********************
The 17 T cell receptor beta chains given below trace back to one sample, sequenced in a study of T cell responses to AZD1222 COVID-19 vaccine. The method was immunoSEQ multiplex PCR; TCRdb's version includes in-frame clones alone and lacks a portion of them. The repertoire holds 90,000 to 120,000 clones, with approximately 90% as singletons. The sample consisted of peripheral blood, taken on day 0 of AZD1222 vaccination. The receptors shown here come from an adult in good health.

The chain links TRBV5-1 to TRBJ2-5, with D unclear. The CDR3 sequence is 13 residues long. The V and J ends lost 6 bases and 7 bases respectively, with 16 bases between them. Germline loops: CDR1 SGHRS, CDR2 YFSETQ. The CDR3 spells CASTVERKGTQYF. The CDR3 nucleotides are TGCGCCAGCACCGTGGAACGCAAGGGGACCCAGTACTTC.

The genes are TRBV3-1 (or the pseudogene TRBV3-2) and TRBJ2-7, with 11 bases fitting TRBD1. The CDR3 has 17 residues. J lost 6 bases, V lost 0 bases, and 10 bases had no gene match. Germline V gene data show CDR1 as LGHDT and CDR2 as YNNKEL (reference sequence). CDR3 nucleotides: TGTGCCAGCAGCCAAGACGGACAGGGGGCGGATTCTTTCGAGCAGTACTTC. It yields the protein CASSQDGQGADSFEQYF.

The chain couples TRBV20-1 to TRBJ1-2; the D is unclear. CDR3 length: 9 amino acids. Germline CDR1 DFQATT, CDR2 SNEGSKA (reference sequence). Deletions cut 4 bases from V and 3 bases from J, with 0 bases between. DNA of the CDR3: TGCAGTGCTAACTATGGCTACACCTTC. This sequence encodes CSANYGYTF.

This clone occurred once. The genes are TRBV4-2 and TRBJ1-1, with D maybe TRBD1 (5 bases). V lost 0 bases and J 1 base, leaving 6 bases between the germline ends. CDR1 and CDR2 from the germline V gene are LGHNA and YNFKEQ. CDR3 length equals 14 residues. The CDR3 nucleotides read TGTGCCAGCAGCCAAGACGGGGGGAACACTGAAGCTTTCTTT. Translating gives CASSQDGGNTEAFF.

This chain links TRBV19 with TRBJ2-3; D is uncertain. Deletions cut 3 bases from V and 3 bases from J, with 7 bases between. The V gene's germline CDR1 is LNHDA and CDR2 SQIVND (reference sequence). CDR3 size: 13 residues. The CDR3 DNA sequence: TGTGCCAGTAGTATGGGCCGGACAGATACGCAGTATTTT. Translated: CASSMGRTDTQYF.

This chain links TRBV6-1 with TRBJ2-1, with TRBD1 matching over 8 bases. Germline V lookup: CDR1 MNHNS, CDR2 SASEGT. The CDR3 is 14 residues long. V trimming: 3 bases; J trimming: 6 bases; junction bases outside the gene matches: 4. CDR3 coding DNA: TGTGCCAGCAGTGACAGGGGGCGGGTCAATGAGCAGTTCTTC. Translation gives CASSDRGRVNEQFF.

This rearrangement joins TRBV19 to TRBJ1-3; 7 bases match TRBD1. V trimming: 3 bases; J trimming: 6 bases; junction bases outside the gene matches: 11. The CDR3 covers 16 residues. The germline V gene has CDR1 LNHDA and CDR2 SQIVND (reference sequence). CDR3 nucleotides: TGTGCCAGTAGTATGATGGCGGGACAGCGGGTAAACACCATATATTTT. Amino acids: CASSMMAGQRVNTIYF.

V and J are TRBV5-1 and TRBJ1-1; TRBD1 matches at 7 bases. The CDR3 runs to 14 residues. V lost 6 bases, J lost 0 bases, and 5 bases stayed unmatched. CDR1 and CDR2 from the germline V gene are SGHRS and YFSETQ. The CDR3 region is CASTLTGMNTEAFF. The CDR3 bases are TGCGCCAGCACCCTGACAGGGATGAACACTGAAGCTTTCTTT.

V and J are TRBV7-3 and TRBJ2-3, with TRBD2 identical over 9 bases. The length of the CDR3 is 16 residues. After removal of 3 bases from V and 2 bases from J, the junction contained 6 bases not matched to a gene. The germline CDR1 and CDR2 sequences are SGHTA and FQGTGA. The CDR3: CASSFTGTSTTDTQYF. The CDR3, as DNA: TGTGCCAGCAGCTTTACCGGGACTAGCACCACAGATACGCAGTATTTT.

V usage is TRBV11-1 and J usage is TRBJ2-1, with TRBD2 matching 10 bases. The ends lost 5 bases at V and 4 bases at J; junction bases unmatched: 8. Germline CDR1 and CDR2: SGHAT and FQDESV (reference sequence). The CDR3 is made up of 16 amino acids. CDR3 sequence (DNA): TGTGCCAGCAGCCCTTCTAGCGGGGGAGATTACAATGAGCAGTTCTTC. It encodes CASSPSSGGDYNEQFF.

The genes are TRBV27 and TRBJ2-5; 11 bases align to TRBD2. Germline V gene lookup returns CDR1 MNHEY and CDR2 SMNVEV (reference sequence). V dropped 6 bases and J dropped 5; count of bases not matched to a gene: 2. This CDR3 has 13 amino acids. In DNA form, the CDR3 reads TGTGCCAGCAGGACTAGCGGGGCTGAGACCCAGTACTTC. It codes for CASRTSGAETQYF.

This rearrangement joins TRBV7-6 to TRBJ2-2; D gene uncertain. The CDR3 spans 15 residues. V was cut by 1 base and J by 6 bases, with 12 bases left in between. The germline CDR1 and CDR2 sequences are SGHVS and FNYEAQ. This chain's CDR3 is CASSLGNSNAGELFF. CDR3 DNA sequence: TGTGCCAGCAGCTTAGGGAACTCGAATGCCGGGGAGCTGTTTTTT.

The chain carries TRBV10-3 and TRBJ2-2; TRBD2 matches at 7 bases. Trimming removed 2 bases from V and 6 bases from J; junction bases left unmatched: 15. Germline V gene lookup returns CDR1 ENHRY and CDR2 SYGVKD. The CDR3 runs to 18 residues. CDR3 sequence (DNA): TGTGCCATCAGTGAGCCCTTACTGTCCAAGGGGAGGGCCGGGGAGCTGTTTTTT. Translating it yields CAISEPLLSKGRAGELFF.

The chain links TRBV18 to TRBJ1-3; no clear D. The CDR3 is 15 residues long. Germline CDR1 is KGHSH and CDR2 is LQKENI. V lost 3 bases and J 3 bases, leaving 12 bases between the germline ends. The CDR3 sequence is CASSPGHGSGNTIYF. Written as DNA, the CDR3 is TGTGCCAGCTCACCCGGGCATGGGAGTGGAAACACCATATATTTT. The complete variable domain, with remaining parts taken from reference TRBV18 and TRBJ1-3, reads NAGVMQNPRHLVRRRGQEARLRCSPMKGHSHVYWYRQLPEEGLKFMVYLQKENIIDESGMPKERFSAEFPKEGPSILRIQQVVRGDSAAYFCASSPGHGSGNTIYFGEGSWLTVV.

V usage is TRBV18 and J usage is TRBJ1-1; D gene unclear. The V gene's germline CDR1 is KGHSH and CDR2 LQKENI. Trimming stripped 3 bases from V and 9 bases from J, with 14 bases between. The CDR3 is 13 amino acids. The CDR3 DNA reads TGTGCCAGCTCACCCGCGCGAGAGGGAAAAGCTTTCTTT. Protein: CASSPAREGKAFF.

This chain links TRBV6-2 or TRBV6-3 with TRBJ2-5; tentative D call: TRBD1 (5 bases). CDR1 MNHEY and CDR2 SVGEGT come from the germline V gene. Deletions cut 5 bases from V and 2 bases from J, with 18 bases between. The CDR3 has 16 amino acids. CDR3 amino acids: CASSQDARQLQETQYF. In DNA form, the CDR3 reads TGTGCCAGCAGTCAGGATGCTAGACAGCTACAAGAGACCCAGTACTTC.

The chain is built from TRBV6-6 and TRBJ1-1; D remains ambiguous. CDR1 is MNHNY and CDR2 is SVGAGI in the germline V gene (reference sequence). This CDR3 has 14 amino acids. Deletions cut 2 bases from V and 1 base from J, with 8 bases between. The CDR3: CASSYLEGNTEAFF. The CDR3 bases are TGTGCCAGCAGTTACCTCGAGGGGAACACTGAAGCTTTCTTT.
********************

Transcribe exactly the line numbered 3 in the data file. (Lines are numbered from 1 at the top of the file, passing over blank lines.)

The genes are TRBV3-1 (or the pseudogene TRBV3-2) and TRBJ2-7, with 11 bases fitting TRBD1. The CDR3 has 17 residues. J lost 6 bases, V lost 0 bases, and 10 bases had no gene match. Germline V gene data show CDR1 as LGHDT and CDR2 as YNNKEL (reference sequence). CDR3 nucleotides: TGTGCCAGCAGCCAAGACGGACAGGGGGCGGATTCTTTCGAGCAGTACTTC. It yields the protein CASSQDGQGADSFEQYF.